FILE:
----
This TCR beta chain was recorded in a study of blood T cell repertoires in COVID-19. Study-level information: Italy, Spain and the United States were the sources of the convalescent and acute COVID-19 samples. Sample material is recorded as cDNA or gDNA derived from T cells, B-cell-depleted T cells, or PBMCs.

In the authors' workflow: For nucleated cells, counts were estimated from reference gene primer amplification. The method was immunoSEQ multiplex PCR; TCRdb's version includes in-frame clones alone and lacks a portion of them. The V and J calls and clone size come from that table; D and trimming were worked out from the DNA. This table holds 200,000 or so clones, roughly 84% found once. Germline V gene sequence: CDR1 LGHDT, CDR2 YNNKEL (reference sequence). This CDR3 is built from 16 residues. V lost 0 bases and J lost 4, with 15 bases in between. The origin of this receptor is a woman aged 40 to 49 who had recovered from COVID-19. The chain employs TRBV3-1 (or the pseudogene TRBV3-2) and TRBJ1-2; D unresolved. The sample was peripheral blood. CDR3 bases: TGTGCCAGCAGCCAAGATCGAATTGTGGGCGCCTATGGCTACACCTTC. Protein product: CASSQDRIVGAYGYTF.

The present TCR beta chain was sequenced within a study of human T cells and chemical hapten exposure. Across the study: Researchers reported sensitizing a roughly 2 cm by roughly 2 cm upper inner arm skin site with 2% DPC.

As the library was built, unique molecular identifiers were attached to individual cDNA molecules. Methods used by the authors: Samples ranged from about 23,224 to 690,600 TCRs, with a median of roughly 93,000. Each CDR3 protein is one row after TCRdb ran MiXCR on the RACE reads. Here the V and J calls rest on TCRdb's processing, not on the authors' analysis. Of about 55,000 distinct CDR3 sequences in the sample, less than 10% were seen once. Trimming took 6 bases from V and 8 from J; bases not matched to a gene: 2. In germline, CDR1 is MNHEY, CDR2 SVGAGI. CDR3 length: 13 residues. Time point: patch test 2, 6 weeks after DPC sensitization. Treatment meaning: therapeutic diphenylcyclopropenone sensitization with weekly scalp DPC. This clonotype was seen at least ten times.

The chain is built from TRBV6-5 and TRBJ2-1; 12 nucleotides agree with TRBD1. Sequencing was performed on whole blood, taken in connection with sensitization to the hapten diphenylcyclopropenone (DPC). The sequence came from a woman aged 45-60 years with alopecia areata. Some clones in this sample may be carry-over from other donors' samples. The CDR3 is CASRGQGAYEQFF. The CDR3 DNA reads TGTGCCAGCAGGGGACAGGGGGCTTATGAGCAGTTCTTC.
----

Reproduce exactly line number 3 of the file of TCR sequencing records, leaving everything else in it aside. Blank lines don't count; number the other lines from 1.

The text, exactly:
The present TCR beta chain was sequenced within a study of human T cells and chemical hapten exposure. Across the study: Researchers reported sensitizing a roughly 2 cm by roughly 2 cm upper inner arm skin site with 2% DPC.